I’m sure they don’t require a “copyright release” as you write. Surely a licence to print? Which is a good thing isn’t it? Many labs have had similar policies for many years now.

    As for “printed and paid for”. Buying a print and then scanning it to re-print, is a whole other kettle of fish.

  • Scott Huck

    such a pain! I refuse to use WalMart for printing! I’ll go out of my way to use other vendors.

  • cabbey

    “She paid for them back in the day when they were taken, and *she scanned them for me last week*.” (emphasis mine.) There’s a very good chance that was a violation of the studio’s copyright, as almost no studio grants reproduction rights when you buy a print. So while it pains me to say this… good catch minimum wage earner at wallymart.

  • Royce

    I had to write a copyright release to myself to pick-up my images from Walgreens one time.    O.o

  • Megan Radich

    Procedures like Walmart’s exists to protect the company from silly lawsuits – nothing more. I worked at a Walmart photo lab for 3 years and enforced this. It isn’t because we want to ruin someone’s funeral, wedding, life, etc. It’s so a professional photographer or studio can’t turn around and sue Walmart AND the employee for profiting from copies of the photo they took.

    That’s why this happens. Olan Mills gives out copyright notices easily for old photographs. Walmart also has their document whereby signing you agree that these are either your photos or you have permission so that the co has something in writing.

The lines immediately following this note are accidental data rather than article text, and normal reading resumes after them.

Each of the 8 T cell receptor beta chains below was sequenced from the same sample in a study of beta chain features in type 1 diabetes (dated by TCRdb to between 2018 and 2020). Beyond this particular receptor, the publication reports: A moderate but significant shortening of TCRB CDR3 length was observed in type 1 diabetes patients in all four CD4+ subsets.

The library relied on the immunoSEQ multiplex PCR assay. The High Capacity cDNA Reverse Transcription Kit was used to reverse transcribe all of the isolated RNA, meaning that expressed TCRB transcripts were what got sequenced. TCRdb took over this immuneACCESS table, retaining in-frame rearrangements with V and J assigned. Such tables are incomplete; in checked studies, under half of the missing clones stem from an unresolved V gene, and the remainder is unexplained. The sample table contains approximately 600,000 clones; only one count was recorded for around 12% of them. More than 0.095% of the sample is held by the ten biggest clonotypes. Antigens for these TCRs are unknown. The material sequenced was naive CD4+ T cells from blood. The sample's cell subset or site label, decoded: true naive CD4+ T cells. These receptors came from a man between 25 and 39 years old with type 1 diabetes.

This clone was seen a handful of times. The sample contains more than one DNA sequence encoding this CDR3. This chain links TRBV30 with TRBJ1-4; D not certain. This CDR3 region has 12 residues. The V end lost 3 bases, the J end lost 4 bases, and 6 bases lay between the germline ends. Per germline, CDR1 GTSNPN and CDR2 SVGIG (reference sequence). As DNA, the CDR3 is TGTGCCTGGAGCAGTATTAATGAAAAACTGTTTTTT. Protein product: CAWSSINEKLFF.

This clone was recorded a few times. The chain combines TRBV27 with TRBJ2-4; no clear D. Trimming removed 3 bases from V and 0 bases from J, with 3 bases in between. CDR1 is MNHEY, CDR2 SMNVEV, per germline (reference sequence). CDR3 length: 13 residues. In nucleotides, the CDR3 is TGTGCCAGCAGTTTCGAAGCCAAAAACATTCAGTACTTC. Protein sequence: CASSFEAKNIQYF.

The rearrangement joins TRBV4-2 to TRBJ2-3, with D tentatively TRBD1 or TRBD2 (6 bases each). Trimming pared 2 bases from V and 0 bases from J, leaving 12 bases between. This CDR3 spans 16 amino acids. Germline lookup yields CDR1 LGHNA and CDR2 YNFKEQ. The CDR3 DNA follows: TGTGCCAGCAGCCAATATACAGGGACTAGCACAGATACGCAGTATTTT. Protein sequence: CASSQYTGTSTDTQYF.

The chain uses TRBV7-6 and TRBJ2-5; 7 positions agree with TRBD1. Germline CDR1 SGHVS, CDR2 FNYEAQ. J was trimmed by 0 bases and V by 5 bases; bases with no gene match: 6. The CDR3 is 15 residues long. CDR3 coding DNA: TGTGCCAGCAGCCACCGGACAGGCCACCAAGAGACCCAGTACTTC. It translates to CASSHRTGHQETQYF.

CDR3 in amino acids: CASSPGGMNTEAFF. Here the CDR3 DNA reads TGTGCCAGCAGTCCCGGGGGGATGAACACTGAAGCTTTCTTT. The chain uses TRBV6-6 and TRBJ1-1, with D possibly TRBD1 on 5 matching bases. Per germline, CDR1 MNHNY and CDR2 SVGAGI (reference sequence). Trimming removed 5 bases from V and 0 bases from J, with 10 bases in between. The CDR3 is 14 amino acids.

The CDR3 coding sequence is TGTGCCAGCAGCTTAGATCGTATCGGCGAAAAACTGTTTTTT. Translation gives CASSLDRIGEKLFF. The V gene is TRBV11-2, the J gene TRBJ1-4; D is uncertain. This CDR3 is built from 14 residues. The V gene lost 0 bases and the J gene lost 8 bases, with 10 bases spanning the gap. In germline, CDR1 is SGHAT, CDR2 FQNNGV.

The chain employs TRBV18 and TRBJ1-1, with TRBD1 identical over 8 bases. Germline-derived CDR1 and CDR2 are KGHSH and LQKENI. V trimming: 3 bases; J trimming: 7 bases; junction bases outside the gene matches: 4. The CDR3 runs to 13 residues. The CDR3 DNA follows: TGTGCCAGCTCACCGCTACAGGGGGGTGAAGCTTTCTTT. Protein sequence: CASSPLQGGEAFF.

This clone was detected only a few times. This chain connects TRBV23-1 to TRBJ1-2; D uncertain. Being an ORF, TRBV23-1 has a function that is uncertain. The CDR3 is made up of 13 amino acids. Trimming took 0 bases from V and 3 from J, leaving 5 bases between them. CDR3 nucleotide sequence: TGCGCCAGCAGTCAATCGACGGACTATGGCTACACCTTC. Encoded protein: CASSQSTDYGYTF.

• Charles Mason

    the question is why the staff are the ones judging the photographs for whether they look “professional” or not. so professionals who create non-professional work aren’t protected? non-professionals who create professional work are inconvenienced?

    also, why not require these things at an earlier step before the customer goes and tries to pick up the prints (after paying for them). seems like the system would be a lot better if it was more uniformly applied and if the customers had a better heads-up

  • Jim

    The PPA got all over Kmart a few years back and won a multi million dollar suit regarding copyright infringement by staff using the Kodak kiosks.  The result is that these places have enlisted tough standards on their staff.  Personally, as a professional I’m thrilled to hear that there is a least one line of defense against blatant copyright violations.  While it may create a hassle from time to time, we can’t have it both ways.  We can’t expect these places to not violate our copyrights and never hassle anyone.

  • Nigel

    Basically anything with a shallow depth of field will be deemed ‘professional’. ;-)

  • Sam Chua

    They must be confused because real professionals would never print at Walmart

  • JT

    They wouldn’t be asking if they thought the pro was doing the printing…

  • hmgphotos